Endodontic treatment was carried out in all specimens. Specimens were endodontically instrumented using Pathfiles (1-2-3) and ProTaper Next (Dentsply Maillefer, Ballaigues, Switzerland) to the working length, which was set at 1 mm short of the visible apical foramen. Irrigation was with 5% NaOCl (Niclor 5, Ogna, Muggiò, Italy) alternated with 10% EDTA (Tubuliclean, Ogna) using a 2-ml syringe and 25-gauge needle. Specimens were then obturated with gutta-percha (Gutta Percha Points, Medium, Inline; B.M. Dentale Sas Di Bertello G. & Moraes M., Torino, Italy) using the DownPack heat source (Hu-Friedy, Chicago, IL, USA) and endodontic sealer (Pulp Canal Sealer EWT; Kerr, Orange, CA, USA). Backfilling was performed with the Obtura III system (Analytic Technologies, Redmond, WA, USA).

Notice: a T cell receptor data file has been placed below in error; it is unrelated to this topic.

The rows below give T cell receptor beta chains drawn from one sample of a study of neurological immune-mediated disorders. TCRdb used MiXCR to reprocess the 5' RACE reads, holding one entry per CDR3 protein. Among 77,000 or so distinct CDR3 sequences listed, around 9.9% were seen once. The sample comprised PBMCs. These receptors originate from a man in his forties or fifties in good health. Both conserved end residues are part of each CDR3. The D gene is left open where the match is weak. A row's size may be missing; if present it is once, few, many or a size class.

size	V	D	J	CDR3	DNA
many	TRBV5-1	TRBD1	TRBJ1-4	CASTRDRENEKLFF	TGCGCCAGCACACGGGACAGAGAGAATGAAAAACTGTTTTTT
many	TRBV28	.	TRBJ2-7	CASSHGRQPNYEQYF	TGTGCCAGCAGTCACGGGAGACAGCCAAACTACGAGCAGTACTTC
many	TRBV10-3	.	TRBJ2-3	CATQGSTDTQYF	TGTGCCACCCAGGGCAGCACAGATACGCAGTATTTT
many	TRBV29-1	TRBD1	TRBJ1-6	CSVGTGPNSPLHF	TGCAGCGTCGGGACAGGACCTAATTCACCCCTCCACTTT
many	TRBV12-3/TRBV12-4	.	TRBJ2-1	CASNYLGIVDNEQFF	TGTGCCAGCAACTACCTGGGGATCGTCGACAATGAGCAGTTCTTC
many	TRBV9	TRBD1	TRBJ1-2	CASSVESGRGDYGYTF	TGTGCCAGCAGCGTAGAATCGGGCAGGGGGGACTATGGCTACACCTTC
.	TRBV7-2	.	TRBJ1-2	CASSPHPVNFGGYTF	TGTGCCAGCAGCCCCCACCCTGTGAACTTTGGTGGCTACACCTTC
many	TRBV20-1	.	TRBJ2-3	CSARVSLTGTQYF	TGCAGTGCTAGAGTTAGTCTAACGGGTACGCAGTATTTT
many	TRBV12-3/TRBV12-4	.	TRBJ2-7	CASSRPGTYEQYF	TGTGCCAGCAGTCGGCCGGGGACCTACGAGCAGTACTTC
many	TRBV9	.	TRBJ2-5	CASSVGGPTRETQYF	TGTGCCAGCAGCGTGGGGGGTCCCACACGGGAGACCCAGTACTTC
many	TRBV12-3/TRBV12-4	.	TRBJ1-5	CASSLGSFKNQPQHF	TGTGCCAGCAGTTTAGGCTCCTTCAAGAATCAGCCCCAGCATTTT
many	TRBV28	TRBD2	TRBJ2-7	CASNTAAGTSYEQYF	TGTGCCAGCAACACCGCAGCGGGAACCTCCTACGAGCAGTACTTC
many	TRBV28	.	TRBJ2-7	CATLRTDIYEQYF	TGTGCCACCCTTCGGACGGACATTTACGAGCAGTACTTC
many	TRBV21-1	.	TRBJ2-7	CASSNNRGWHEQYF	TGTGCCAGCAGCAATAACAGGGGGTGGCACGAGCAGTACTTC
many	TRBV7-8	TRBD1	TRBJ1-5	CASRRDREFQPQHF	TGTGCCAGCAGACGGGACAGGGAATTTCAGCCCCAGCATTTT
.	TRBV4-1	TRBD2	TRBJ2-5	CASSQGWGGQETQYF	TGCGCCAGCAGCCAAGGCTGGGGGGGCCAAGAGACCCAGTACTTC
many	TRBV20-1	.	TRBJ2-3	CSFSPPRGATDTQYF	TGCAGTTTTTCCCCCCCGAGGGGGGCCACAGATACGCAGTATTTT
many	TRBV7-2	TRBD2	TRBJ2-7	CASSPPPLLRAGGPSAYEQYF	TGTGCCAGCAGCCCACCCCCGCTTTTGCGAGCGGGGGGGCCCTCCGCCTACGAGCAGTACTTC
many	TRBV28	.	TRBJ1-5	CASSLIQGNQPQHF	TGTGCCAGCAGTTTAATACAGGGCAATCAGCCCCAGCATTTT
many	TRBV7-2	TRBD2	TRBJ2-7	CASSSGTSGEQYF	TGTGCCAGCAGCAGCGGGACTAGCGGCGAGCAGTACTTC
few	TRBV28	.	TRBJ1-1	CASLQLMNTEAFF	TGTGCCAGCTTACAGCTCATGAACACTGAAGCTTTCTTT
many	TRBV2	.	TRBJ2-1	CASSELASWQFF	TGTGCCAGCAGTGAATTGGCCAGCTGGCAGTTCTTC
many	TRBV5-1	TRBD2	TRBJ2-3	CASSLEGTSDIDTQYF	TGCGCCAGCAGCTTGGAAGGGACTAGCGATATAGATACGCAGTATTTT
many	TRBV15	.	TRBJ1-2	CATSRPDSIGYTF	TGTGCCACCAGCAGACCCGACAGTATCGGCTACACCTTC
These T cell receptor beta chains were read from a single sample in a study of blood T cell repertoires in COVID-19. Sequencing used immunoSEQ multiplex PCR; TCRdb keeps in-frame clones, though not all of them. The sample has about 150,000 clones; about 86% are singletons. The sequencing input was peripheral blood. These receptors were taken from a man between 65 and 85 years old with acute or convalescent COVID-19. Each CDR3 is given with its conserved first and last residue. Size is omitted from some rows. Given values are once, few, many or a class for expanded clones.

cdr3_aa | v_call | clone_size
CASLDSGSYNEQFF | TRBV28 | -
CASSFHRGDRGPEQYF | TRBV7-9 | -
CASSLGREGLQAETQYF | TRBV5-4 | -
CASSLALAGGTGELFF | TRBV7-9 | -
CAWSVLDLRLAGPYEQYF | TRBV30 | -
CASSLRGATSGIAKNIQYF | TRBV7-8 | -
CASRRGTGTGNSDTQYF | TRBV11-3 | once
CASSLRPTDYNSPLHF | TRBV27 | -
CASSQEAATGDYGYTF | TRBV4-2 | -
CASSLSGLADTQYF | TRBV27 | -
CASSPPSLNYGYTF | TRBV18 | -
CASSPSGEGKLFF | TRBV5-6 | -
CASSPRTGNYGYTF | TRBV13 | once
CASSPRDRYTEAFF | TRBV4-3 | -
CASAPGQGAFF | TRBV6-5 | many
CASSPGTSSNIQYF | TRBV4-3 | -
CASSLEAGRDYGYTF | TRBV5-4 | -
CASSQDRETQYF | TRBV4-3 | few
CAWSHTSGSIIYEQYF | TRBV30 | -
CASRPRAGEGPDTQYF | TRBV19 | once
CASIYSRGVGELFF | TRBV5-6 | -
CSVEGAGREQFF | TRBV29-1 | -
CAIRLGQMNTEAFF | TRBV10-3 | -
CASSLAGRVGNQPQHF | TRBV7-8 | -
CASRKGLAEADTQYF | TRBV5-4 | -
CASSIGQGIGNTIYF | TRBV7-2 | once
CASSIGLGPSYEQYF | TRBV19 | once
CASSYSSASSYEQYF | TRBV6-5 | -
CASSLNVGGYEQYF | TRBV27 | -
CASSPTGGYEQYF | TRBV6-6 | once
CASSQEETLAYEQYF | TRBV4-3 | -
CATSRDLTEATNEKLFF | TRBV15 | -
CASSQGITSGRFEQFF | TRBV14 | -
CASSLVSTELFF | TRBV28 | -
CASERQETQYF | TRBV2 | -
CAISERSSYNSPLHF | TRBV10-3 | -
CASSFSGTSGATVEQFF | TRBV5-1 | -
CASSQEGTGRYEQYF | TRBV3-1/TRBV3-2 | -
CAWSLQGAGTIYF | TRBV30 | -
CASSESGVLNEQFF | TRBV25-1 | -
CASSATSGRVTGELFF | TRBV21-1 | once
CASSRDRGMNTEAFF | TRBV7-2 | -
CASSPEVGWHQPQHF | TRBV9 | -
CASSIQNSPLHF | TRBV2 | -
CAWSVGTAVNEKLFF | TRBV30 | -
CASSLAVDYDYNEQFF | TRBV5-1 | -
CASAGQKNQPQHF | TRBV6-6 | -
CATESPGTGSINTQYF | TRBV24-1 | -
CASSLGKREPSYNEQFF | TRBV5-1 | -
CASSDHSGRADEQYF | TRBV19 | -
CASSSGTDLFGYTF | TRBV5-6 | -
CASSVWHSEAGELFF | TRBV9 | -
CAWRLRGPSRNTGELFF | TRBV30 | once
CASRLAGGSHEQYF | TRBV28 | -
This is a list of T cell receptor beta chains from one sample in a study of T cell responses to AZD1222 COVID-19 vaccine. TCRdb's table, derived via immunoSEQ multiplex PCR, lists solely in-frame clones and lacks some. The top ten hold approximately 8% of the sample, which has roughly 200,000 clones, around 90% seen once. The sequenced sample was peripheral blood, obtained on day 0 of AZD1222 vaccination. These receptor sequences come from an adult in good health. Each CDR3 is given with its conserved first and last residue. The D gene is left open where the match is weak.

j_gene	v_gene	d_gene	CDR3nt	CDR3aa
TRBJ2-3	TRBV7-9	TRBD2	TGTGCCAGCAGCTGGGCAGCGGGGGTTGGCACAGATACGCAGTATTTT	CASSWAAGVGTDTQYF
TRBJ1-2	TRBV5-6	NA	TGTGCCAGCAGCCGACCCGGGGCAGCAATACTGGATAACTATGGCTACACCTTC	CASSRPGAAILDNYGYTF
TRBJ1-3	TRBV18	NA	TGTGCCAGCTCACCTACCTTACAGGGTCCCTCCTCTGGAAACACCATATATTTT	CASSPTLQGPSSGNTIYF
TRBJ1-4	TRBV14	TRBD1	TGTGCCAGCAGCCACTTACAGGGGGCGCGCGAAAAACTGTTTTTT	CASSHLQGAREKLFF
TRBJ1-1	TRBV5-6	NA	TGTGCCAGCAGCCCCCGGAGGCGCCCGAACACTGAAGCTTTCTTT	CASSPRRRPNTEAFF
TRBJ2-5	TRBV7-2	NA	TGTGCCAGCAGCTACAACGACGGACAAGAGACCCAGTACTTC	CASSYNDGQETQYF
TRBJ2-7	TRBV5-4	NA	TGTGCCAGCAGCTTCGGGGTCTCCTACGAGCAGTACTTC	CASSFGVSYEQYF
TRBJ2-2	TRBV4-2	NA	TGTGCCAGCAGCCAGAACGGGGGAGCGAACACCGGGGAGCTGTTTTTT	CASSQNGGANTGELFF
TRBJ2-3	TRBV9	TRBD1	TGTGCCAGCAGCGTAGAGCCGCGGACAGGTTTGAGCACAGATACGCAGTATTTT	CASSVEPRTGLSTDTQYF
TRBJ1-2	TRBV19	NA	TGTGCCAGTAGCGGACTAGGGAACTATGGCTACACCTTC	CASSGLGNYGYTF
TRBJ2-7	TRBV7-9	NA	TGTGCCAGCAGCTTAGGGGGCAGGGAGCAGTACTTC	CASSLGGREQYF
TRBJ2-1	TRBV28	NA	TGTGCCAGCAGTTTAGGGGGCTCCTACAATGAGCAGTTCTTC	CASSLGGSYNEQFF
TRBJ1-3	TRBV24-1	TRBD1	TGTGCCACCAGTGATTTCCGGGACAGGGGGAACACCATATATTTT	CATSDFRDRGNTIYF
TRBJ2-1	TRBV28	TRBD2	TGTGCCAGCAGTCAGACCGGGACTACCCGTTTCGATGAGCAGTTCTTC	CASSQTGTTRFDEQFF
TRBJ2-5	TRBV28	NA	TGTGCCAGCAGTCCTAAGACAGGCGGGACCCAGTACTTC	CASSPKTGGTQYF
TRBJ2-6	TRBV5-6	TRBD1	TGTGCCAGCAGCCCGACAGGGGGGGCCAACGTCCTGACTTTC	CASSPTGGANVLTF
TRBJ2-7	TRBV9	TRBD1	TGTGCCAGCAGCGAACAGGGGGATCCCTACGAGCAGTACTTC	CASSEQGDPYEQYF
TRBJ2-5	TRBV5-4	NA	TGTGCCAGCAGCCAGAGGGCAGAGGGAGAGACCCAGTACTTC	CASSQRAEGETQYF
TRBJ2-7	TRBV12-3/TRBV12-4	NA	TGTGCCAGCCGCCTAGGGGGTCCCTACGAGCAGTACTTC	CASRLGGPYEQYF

The teeth were stored in distilled water at room temperature for at least 72 h. For the simulation of 0.3-mm-thick periodontal ligament, each root was immersed in melted wax up to the demarcation line 2 mm apical to the cement-enamel junction (CEJ; checked with a digital caliper). A metal cubic mold was used to embed all the specimens in acrylic self-curing resin (StickRESIN; Stick Tech Ltd., Turku, Finland) up to 1 mm apical to the CEJ, their long axes were oriented perpendicular to the horizon using a custom-made parallelometer. Each root was removed from the resin block when primary signs of polymerization were noticed. The wax spacer was removed with hot water and then replaced by a silicone-based impression material (Light Body, Flexitime; Heraeus Kulzer, Hanau, Germany), which was injected into the acrylic resin block prior to reinsertion of the specimen.